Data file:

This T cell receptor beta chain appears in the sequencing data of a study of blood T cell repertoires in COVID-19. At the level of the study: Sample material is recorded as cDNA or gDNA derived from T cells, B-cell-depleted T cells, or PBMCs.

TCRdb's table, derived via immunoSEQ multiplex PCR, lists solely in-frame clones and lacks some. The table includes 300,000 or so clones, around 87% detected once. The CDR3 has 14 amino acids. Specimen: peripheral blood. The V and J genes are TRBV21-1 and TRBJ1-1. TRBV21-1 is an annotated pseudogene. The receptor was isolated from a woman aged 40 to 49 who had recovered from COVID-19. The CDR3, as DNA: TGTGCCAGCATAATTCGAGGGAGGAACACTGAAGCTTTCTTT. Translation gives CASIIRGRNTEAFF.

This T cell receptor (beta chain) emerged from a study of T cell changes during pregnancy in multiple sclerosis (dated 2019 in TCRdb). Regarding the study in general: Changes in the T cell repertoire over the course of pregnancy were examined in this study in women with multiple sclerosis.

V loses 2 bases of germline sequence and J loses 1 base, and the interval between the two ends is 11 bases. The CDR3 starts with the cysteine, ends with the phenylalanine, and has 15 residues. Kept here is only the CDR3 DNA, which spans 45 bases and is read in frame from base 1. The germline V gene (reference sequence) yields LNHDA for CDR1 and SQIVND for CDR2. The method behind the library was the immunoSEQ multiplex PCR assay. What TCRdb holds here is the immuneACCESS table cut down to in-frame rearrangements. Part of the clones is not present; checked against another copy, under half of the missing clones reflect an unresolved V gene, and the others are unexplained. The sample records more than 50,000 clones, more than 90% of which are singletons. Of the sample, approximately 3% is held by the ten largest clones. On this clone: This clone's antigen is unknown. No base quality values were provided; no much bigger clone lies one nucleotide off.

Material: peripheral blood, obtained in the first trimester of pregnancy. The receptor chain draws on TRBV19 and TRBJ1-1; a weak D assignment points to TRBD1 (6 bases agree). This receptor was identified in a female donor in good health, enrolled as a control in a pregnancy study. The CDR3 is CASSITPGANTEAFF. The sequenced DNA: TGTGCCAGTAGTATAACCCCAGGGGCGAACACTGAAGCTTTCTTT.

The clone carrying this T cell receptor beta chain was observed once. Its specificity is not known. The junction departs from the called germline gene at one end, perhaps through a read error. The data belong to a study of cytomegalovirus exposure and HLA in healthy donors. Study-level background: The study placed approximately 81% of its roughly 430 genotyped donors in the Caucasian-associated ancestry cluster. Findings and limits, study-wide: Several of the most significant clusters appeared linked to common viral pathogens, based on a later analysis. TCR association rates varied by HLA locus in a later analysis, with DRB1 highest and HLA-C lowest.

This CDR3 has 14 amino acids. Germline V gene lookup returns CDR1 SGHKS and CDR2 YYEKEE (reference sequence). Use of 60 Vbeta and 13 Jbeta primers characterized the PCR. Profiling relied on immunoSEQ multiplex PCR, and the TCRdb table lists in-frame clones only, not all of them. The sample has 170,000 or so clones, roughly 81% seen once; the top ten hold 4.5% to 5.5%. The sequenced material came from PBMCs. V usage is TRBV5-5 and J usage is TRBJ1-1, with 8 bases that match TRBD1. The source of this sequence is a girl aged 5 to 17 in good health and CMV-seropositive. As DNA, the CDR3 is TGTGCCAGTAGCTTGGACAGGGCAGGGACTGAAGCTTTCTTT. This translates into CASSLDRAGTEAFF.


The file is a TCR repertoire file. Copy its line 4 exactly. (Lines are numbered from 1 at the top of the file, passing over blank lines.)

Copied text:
V loses 2 bases of germline sequence and J loses 1 base, and the interval between the two ends is 11 bases. The CDR3 starts with the cysteine, ends with the phenylalanine, and has 15 residues. Kept here is only the CDR3 DNA, which spans 45 bases and is read in frame from base 1. The germline V gene (reference sequence) yields LNHDA for CDR1 and SQIVND for CDR2. The method behind the library was the immunoSEQ multiplex PCR assay. What TCRdb holds here is the immuneACCESS table cut down to in-frame rearrangements. Part of the clones is not present; checked against another copy, under half of the missing clones reflect an unresolved V gene, and the others are unexplained. The sample records more than 50,000 clones, more than 90% of which are singletons. Of the sample, approximately 3% is held by the ten largest clones. On this clone: This clone's antigen is unknown. No base quality values were provided; no much bigger clone lies one nucleotide off.